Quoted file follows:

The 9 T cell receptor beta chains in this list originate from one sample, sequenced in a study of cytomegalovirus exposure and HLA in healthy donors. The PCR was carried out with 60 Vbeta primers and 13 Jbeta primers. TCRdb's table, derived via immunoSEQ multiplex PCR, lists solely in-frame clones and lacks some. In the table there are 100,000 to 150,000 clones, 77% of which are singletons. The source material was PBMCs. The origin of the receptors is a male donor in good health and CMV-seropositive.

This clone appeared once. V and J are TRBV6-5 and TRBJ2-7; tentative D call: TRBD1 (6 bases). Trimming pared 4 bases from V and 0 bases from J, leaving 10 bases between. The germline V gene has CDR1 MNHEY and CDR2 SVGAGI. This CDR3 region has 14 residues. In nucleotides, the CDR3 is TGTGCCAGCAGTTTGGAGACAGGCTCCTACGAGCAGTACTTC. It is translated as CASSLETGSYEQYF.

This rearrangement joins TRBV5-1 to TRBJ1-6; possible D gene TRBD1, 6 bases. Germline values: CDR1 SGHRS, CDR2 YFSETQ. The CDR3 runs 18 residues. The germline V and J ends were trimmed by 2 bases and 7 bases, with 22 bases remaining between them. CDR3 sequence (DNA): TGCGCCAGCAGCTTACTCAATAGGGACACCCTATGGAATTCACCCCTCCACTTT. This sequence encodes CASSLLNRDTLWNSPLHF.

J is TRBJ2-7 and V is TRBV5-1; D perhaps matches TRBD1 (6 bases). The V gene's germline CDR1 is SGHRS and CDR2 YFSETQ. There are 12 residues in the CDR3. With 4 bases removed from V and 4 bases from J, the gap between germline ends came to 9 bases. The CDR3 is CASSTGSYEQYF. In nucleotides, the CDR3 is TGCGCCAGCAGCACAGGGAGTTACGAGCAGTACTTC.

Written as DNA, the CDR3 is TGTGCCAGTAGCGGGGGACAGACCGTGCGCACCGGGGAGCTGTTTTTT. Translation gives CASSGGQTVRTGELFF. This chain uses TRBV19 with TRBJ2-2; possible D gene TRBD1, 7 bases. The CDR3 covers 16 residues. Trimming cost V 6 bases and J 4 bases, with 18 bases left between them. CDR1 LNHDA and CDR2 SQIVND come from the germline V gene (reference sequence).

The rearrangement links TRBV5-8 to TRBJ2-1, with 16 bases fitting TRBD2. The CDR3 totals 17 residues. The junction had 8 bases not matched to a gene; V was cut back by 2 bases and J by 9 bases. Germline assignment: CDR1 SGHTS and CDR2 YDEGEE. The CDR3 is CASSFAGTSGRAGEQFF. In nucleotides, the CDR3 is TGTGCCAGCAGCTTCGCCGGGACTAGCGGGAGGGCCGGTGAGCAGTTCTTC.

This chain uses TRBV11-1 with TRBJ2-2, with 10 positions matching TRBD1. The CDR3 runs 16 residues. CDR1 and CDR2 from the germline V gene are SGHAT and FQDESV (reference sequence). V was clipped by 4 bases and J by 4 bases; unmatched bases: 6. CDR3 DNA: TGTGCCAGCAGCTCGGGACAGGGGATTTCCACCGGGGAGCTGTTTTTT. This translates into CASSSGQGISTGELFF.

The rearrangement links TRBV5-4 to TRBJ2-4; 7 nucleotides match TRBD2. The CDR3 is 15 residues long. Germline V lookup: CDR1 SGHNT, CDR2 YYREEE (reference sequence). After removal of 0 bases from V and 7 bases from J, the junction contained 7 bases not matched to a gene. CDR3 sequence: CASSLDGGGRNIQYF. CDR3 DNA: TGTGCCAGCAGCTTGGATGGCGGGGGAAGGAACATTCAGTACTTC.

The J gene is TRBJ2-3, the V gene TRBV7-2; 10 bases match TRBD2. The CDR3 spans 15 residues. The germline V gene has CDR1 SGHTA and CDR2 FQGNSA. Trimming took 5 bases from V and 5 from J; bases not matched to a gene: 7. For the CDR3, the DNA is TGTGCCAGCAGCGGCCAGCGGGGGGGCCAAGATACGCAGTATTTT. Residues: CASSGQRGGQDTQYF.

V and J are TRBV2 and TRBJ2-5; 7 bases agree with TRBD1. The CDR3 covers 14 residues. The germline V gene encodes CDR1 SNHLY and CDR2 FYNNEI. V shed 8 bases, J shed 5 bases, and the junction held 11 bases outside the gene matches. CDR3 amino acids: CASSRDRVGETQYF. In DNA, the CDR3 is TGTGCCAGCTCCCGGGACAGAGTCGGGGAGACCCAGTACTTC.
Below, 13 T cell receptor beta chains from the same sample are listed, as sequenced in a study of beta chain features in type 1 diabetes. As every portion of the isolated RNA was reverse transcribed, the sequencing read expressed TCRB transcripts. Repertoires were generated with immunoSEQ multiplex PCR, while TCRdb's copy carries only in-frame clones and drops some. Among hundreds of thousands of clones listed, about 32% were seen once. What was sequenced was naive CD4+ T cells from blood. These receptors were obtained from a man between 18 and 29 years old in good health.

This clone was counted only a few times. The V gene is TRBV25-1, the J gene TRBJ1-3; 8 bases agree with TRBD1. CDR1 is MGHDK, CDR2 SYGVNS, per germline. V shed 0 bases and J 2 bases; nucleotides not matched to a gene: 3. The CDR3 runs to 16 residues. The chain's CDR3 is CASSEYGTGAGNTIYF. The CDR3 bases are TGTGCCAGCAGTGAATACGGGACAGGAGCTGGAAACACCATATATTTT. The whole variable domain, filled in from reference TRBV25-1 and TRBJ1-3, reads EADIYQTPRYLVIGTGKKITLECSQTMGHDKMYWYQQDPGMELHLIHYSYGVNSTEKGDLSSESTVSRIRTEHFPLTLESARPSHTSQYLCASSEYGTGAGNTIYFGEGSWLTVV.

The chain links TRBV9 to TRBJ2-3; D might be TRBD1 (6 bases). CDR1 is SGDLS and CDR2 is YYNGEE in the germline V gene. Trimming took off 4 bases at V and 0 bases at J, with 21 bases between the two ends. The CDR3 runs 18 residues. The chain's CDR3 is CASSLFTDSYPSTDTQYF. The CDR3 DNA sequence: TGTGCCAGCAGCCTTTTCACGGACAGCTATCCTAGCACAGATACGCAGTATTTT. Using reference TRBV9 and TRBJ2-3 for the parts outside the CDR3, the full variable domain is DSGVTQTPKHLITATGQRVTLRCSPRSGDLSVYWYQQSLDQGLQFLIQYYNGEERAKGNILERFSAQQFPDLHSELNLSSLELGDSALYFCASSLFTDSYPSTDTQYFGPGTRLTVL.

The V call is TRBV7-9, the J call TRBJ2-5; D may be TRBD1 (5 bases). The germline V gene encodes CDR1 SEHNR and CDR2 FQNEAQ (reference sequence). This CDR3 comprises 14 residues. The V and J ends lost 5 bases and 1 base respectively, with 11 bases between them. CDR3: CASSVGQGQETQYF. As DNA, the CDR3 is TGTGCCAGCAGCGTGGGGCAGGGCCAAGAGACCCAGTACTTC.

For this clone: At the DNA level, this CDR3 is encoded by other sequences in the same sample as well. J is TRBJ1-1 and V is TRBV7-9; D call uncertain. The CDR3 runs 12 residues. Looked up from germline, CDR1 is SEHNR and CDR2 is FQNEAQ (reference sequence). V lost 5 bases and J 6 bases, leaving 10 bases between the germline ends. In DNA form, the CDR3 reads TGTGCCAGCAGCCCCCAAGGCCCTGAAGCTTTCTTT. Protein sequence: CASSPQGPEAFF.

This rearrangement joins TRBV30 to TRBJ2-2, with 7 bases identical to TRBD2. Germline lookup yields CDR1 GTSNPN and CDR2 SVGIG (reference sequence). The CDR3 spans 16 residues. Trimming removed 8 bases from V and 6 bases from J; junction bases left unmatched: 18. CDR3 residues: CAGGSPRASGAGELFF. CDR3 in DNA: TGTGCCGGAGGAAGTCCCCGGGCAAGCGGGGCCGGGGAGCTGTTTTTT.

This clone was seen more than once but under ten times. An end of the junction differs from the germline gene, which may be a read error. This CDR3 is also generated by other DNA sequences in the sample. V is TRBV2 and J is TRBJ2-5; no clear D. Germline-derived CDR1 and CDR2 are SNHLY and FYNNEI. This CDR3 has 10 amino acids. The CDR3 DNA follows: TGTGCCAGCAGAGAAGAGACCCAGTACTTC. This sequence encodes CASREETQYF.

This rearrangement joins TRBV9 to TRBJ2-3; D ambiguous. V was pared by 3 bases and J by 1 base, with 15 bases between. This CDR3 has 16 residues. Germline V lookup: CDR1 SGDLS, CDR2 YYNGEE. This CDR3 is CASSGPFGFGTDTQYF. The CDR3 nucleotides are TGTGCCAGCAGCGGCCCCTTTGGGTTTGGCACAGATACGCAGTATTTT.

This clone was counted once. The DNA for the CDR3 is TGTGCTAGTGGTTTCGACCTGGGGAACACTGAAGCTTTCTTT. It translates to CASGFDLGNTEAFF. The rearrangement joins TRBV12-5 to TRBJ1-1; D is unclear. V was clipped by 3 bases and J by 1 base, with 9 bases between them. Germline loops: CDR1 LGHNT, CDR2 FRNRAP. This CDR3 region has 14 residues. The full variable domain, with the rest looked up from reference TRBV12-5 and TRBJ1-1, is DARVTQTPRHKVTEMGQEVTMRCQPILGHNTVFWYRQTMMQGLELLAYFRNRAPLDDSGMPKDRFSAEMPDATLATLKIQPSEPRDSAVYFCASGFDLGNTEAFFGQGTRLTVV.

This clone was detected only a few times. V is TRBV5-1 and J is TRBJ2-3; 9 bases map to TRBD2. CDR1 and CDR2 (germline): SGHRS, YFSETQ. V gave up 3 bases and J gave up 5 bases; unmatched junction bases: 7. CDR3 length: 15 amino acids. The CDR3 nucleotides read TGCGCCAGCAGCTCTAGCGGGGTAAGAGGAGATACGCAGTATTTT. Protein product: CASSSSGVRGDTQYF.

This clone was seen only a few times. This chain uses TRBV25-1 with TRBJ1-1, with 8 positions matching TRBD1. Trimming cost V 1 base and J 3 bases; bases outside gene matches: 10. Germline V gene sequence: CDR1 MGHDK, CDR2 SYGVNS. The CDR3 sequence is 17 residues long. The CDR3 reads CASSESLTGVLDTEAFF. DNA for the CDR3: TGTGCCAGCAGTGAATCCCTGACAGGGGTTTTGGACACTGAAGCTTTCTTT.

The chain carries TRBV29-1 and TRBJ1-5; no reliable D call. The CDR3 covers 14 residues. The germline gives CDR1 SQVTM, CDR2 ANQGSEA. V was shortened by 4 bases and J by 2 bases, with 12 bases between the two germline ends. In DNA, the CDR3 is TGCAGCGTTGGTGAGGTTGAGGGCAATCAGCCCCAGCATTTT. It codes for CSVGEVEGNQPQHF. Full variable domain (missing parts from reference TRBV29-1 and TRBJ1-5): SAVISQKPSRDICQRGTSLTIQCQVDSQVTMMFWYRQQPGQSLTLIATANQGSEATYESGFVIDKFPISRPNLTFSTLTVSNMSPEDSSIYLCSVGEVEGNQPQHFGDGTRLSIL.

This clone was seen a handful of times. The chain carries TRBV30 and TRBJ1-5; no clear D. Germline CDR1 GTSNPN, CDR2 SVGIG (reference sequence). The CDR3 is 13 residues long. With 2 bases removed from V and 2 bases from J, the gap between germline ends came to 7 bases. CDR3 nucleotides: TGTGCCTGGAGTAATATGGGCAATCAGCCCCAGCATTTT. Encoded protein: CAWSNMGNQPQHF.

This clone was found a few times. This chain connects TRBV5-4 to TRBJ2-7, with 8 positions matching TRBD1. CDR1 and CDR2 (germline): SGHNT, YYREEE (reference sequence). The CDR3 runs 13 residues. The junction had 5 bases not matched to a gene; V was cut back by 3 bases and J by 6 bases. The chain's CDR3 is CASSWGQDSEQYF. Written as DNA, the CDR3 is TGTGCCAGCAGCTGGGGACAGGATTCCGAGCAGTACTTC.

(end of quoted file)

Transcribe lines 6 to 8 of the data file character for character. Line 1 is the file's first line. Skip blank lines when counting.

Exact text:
The rearrangement links TRBV5-8 to TRBJ2-1, with 16 bases fitting TRBD2. The CDR3 totals 17 residues. The junction had 8 bases not matched to a gene; V was cut back by 2 bases and J by 9 bases. Germline assignment: CDR1 SGHTS and CDR2 YDEGEE. The CDR3 is CASSFAGTSGRAGEQFF. In nucleotides, the CDR3 is TGTGCCAGCAGCTTCGCCGGGACTAGCGGGAGGGCCGGTGAGCAGTTCTTC.

This chain uses TRBV11-1 with TRBJ2-2, with 10 positions matching TRBD1. The CDR3 runs 16 residues. CDR1 and CDR2 from the germline V gene are SGHAT and FQDESV (reference sequence). V was clipped by 4 bases and J by 4 bases; unmatched bases: 6. CDR3 DNA: TGTGCCAGCAGCTCGGGACAGGGGATTTCCACCGGGGAGCTGTTTTTT. This translates into CASSSGQGISTGELFF.

The rearrangement links TRBV5-4 to TRBJ2-4; 7 nucleotides match TRBD2. The CDR3 is 15 residues long. Germline V lookup: CDR1 SGHNT, CDR2 YYREEE (reference sequence). After removal of 0 bases from V and 7 bases from J, the junction contained 7 bases not matched to a gene. CDR3 sequence: CASSLDGGGRNIQYF. CDR3 DNA: TGTGCCAGCAGCTTGGATGGCGGGGGAAGGAACATTCAGTACTTC.